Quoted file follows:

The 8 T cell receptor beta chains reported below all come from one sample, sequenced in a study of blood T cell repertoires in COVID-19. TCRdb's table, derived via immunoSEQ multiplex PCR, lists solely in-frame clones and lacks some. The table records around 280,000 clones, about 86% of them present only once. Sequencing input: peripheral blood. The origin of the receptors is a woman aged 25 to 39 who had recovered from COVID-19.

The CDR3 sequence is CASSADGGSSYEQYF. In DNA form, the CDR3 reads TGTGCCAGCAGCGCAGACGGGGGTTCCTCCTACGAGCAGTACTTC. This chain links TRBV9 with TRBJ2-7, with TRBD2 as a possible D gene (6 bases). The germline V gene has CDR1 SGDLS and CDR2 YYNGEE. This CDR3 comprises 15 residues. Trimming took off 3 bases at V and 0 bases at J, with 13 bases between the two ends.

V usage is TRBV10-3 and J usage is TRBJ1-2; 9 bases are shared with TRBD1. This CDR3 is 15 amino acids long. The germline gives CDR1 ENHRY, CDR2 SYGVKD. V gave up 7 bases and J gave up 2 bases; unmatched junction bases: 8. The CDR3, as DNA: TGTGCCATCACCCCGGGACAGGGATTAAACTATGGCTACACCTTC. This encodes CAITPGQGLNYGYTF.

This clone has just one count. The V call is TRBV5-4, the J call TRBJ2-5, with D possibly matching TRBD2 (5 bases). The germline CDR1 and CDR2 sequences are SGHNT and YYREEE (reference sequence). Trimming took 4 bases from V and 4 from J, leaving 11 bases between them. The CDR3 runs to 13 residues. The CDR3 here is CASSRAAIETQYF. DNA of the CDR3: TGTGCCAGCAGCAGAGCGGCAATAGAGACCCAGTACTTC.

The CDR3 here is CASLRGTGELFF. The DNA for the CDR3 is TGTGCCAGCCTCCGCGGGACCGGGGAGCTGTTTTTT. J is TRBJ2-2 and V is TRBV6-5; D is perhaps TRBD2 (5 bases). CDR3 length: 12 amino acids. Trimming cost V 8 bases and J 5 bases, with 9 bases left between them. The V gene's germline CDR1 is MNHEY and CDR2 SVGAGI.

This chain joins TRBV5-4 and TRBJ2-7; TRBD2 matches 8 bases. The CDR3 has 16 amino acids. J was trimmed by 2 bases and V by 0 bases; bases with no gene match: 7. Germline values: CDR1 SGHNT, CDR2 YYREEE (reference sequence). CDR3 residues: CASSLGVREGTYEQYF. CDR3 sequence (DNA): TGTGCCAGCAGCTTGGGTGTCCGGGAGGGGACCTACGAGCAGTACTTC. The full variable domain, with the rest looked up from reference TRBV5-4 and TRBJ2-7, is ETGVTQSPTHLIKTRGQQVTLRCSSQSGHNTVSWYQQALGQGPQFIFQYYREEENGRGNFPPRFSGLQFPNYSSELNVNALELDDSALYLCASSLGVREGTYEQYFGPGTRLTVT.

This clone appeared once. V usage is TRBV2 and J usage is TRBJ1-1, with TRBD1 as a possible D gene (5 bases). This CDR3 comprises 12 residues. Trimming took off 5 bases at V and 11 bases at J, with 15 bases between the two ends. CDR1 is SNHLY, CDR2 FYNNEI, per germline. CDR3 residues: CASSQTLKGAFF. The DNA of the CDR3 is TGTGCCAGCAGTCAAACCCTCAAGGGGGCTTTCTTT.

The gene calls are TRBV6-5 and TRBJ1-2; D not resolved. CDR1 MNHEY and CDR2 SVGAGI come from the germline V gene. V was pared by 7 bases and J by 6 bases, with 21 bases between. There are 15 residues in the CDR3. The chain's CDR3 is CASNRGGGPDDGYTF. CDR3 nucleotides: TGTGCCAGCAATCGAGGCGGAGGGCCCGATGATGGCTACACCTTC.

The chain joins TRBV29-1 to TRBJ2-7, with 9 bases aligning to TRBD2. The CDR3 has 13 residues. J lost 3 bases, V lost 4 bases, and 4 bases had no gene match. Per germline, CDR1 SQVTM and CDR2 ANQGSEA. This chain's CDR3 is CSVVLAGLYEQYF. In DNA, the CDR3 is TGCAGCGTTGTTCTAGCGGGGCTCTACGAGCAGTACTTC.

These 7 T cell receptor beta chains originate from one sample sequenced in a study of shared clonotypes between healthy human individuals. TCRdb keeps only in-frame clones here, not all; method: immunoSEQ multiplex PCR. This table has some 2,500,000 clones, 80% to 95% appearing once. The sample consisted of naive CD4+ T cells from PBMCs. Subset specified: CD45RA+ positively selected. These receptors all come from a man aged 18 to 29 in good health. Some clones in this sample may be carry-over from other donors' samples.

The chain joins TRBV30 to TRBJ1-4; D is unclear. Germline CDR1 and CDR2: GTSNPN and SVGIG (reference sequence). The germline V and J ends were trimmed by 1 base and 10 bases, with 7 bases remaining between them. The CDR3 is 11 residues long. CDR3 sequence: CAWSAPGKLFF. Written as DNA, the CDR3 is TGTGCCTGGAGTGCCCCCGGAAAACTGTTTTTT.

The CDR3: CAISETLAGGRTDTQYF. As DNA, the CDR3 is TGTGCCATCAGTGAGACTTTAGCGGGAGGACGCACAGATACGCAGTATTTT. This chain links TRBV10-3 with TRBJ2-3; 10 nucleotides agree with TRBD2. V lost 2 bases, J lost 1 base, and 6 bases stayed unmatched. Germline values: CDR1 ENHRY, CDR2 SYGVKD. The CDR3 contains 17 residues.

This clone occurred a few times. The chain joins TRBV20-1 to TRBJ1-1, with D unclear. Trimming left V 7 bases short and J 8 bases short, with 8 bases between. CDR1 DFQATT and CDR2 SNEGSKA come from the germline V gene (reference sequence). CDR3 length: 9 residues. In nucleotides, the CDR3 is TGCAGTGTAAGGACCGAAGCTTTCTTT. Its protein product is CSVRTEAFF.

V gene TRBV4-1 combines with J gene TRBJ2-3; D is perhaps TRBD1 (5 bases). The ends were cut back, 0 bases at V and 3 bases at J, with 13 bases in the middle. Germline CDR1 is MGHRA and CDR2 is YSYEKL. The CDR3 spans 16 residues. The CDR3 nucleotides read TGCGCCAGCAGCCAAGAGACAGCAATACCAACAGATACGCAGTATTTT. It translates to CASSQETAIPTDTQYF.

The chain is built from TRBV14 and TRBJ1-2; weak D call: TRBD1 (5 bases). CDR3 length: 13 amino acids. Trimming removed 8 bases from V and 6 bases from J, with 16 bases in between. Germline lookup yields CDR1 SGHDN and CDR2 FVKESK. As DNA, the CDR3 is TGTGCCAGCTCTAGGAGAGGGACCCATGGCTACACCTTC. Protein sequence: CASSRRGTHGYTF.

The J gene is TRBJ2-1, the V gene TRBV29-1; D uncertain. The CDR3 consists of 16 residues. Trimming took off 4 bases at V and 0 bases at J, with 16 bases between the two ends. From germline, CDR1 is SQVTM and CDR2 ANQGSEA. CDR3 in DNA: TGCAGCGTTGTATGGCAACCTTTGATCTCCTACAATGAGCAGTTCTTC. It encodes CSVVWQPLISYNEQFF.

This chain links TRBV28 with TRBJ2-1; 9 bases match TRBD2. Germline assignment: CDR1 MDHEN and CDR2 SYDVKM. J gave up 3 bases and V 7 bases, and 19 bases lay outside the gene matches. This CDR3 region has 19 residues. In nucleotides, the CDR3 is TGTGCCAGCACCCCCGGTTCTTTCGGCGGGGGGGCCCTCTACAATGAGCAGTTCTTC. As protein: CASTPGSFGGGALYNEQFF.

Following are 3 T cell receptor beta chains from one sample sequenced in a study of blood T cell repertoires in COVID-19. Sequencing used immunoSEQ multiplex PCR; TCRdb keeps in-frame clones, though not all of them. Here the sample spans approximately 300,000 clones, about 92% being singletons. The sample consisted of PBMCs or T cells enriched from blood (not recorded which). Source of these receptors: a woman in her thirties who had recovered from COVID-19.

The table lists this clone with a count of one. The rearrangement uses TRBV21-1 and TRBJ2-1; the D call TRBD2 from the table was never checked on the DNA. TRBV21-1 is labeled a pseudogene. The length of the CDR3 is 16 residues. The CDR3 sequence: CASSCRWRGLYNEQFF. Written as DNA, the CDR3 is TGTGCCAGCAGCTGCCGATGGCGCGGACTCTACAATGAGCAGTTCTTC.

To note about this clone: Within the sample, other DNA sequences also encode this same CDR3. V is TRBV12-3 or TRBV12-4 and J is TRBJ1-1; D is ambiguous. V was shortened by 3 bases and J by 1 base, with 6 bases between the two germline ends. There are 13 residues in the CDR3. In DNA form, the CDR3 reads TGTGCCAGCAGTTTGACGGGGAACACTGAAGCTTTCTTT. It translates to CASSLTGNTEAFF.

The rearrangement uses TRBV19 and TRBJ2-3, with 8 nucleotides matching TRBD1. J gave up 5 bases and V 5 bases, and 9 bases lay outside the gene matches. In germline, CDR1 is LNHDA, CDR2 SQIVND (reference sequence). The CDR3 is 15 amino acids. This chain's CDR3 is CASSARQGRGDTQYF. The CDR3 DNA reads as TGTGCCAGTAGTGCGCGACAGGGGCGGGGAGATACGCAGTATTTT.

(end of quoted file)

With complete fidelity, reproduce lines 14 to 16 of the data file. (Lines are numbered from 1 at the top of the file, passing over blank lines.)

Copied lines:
V gene TRBV4-1 combines with J gene TRBJ2-3; D is perhaps TRBD1 (5 bases). The ends were cut back, 0 bases at V and 3 bases at J, with 13 bases in the middle. Germline CDR1 is MGHRA and CDR2 is YSYEKL. The CDR3 spans 16 residues. The CDR3 nucleotides read TGCGCCAGCAGCCAAGAGACAGCAATACCAACAGATACGCAGTATTTT. It translates to CASSQETAIPTDTQYF.

The chain is built from TRBV14 and TRBJ1-2; weak D call: TRBD1 (5 bases). CDR3 length: 13 amino acids. Trimming removed 8 bases from V and 6 bases from J, with 16 bases in between. Germline lookup yields CDR1 SGHDN and CDR2 FVKESK. As DNA, the CDR3 is TGTGCCAGCTCTAGGAGAGGGACCCATGGCTACACCTTC. Protein sequence: CASSRRGTHGYTF.

The J gene is TRBJ2-1, the V gene TRBV29-1; D uncertain. The CDR3 consists of 16 residues. Trimming took off 4 bases at V and 0 bases at J, with 16 bases between the two ends. From germline, CDR1 is SQVTM and CDR2 ANQGSEA. CDR3 in DNA: TGCAGCGTTGTATGGCAACCTTTGATCTCCTACAATGAGCAGTTCTTC. It encodes CSVVWQPLISYNEQFF.